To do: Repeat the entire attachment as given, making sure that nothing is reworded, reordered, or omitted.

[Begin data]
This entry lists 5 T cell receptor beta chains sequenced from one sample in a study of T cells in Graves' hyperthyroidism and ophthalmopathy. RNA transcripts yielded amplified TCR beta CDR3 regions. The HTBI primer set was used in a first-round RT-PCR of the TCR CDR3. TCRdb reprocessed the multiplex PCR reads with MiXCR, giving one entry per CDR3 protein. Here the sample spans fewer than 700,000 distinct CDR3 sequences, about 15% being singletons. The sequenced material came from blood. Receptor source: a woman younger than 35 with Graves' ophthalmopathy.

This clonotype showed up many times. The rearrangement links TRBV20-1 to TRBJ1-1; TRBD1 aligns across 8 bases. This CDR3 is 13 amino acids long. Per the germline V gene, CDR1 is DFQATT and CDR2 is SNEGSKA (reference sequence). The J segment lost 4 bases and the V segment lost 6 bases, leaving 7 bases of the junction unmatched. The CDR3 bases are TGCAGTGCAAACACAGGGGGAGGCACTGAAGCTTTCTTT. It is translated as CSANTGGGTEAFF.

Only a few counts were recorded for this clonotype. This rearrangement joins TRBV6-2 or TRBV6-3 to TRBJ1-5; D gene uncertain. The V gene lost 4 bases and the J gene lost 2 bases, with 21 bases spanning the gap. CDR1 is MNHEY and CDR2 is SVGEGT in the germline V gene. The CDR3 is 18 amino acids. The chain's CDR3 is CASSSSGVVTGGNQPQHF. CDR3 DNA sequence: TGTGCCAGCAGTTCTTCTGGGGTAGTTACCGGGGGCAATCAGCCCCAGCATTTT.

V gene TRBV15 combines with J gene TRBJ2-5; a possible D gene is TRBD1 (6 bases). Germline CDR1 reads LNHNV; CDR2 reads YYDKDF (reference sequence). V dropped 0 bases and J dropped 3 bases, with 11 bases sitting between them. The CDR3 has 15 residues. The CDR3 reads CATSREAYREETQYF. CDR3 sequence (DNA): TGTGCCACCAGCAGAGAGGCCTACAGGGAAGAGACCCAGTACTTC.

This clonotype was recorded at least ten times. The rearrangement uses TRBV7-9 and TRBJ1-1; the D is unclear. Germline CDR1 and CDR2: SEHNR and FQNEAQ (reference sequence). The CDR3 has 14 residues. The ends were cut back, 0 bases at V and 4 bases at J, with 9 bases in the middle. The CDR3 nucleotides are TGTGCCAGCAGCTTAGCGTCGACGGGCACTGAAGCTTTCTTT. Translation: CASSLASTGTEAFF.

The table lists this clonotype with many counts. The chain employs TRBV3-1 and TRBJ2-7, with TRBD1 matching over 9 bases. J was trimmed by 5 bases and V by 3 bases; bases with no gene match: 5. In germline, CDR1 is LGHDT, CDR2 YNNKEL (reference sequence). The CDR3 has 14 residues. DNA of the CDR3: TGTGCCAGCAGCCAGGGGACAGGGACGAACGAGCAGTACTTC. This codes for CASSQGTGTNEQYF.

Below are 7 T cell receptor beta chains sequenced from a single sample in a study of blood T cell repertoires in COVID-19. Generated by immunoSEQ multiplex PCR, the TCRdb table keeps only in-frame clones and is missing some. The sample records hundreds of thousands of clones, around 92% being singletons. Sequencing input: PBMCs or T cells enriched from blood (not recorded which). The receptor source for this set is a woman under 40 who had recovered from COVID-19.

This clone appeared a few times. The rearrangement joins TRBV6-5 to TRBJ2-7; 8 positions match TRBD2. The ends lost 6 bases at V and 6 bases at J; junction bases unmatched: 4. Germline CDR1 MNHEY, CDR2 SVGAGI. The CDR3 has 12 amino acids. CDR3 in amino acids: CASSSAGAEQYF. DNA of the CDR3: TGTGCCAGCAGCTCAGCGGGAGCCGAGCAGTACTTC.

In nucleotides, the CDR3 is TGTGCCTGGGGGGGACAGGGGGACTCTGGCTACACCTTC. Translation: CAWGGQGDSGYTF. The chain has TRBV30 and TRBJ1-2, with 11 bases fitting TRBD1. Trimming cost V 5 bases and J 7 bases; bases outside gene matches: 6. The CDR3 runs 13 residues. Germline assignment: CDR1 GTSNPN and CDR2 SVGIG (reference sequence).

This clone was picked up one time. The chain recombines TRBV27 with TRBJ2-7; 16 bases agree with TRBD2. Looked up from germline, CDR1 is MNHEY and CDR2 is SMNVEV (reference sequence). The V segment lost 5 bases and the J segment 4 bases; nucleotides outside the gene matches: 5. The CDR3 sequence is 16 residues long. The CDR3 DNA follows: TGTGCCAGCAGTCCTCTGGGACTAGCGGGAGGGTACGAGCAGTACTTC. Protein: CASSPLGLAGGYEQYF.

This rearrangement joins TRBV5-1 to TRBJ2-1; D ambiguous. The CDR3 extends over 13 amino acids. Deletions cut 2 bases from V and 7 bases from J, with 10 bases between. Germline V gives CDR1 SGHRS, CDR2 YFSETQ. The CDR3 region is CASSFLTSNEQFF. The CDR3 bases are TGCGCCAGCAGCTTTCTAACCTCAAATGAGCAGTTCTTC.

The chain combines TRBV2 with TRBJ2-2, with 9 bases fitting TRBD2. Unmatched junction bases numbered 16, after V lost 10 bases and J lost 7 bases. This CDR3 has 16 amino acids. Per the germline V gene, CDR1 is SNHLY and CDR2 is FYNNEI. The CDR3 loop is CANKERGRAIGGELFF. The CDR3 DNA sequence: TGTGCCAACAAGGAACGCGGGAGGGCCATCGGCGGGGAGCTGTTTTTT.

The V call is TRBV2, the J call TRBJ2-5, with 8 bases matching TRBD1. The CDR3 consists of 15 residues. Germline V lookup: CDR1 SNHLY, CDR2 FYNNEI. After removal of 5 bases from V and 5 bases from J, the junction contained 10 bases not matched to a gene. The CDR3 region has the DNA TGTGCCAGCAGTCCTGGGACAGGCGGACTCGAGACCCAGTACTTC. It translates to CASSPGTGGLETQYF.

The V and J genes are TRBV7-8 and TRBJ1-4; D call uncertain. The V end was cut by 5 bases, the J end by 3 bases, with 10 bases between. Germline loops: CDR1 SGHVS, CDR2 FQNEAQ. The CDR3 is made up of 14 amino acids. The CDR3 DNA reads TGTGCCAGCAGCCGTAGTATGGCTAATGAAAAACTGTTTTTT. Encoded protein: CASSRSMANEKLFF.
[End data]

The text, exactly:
This entry lists 5 T cell receptor beta chains sequenced from one sample in a study of T cells in Graves' hyperthyroidism and ophthalmopathy. RNA transcripts yielded amplified TCR beta CDR3 regions. The HTBI primer set was used in a first-round RT-PCR of the TCR CDR3. TCRdb reprocessed the multiplex PCR reads with MiXCR, giving one entry per CDR3 protein. Here the sample spans fewer than 700,000 distinct CDR3 sequences, about 15% being singletons. The sequenced material came from blood. Receptor source: a woman younger than 35 with Graves' ophthalmopathy.

This clonotype showed up many times. The rearrangement links TRBV20-1 to TRBJ1-1; TRBD1 aligns across 8 bases. This CDR3 is 13 amino acids long. Per the germline V gene, CDR1 is DFQATT and CDR2 is SNEGSKA (reference sequence). The J segment lost 4 bases and the V segment lost 6 bases, leaving 7 bases of the junction unmatched. The CDR3 bases are TGCAGTGCAAACACAGGGGGAGGCACTGAAGCTTTCTTT. It is translated as CSANTGGGTEAFF.

Only a few counts were recorded for this clonotype. This rearrangement joins TRBV6-2 or TRBV6-3 to TRBJ1-5; D gene uncertain. The V gene lost 4 bases and the J gene lost 2 bases, with 21 bases spanning the gap. CDR1 is MNHEY and CDR2 is SVGEGT in the germline V gene. The CDR3 is 18 amino acids. The chain's CDR3 is CASSSSGVVTGGNQPQHF. CDR3 DNA sequence: TGTGCCAGCAGTTCTTCTGGGGTAGTTACCGGGGGCAATCAGCCCCAGCATTTT.

V gene TRBV15 combines with J gene TRBJ2-5; a possible D gene is TRBD1 (6 bases). Germline CDR1 reads LNHNV; CDR2 reads YYDKDF (reference sequence). V dropped 0 bases and J dropped 3 bases, with 11 bases sitting between them. The CDR3 has 15 residues. The CDR3 reads CATSREAYREETQYF. CDR3 sequence (DNA): TGTGCCACCAGCAGAGAGGCCTACAGGGAAGAGACCCAGTACTTC.

This clonotype was recorded at least ten times. The rearrangement uses TRBV7-9 and TRBJ1-1; the D is unclear. Germline CDR1 and CDR2: SEHNR and FQNEAQ (reference sequence). The CDR3 has 14 residues. The ends were cut back, 0 bases at V and 4 bases at J, with 9 bases in the middle. The CDR3 nucleotides are TGTGCCAGCAGCTTAGCGTCGACGGGCACTGAAGCTTTCTTT. Translation: CASSLASTGTEAFF.

The table lists this clonotype with many counts. The chain employs TRBV3-1 and TRBJ2-7, with TRBD1 matching over 9 bases. J was trimmed by 5 bases and V by 3 bases; bases with no gene match: 5. In germline, CDR1 is LGHDT, CDR2 YNNKEL (reference sequence). The CDR3 has 14 residues. DNA of the CDR3: TGTGCCAGCAGCCAGGGGACAGGGACGAACGAGCAGTACTTC. This codes for CASSQGTGTNEQYF.

Below are 7 T cell receptor beta chains sequenced from a single sample in a study of blood T cell repertoires in COVID-19. Generated by immunoSEQ multiplex PCR, the TCRdb table keeps only in-frame clones and is missing some. The sample records hundreds of thousands of clones, around 92% being singletons. Sequencing input: PBMCs or T cells enriched from blood (not recorded which). The receptor source for this set is a woman under 40 who had recovered from COVID-19.

This clone appeared a few times. The rearrangement joins TRBV6-5 to TRBJ2-7; 8 positions match TRBD2. The ends lost 6 bases at V and 6 bases at J; junction bases unmatched: 4. Germline CDR1 MNHEY, CDR2 SVGAGI. The CDR3 has 12 amino acids. CDR3 in amino acids: CASSSAGAEQYF. DNA of the CDR3: TGTGCCAGCAGCTCAGCGGGAGCCGAGCAGTACTTC.

In nucleotides, the CDR3 is TGTGCCTGGGGGGGACAGGGGGACTCTGGCTACACCTTC. Translation: CAWGGQGDSGYTF. The chain has TRBV30 and TRBJ1-2, with 11 bases fitting TRBD1. Trimming cost V 5 bases and J 7 bases; bases outside gene matches: 6. The CDR3 runs 13 residues. Germline assignment: CDR1 GTSNPN and CDR2 SVGIG (reference sequence).

This clone was picked up one time. The chain recombines TRBV27 with TRBJ2-7; 16 bases agree with TRBD2. Looked up from germline, CDR1 is MNHEY and CDR2 is SMNVEV (reference sequence). The V segment lost 5 bases and the J segment 4 bases; nucleotides outside the gene matches: 5. The CDR3 sequence is 16 residues long. The CDR3 DNA follows: TGTGCCAGCAGTCCTCTGGGACTAGCGGGAGGGTACGAGCAGTACTTC. Protein: CASSPLGLAGGYEQYF.

This rearrangement joins TRBV5-1 to TRBJ2-1; D ambiguous. The CDR3 extends over 13 amino acids. Deletions cut 2 bases from V and 7 bases from J, with 10 bases between. Germline V gives CDR1 SGHRS, CDR2 YFSETQ. The CDR3 region is CASSFLTSNEQFF. The CDR3 bases are TGCGCCAGCAGCTTTCTAACCTCAAATGAGCAGTTCTTC.

The chain combines TRBV2 with TRBJ2-2, with 9 bases fitting TRBD2. Unmatched junction bases numbered 16, after V lost 10 bases and J lost 7 bases. This CDR3 has 16 amino acids. Per the germline V gene, CDR1 is SNHLY and CDR2 is FYNNEI. The CDR3 loop is CANKERGRAIGGELFF. The CDR3 DNA sequence: TGTGCCAACAAGGAACGCGGGAGGGCCATCGGCGGGGAGCTGTTTTTT.

The V call is TRBV2, the J call TRBJ2-5, with 8 bases matching TRBD1. The CDR3 consists of 15 residues. Germline V lookup: CDR1 SNHLY, CDR2 FYNNEI. After removal of 5 bases from V and 5 bases from J, the junction contained 10 bases not matched to a gene. The CDR3 region has the DNA TGTGCCAGCAGTCCTGGGACAGGCGGACTCGAGACCCAGTACTTC. It translates to CASSPGTGGLETQYF.

The V and J genes are TRBV7-8 and TRBJ1-4; D call uncertain. The V end was cut by 5 bases, the J end by 3 bases, with 10 bases between. Germline loops: CDR1 SGHVS, CDR2 FQNEAQ. The CDR3 is made up of 14 amino acids. The CDR3 DNA reads TGTGCCAGCAGCCGTAGTATGGCTAATGAAAAACTGTTTTTT. Encoded protein: CASSRSMANEKLFF.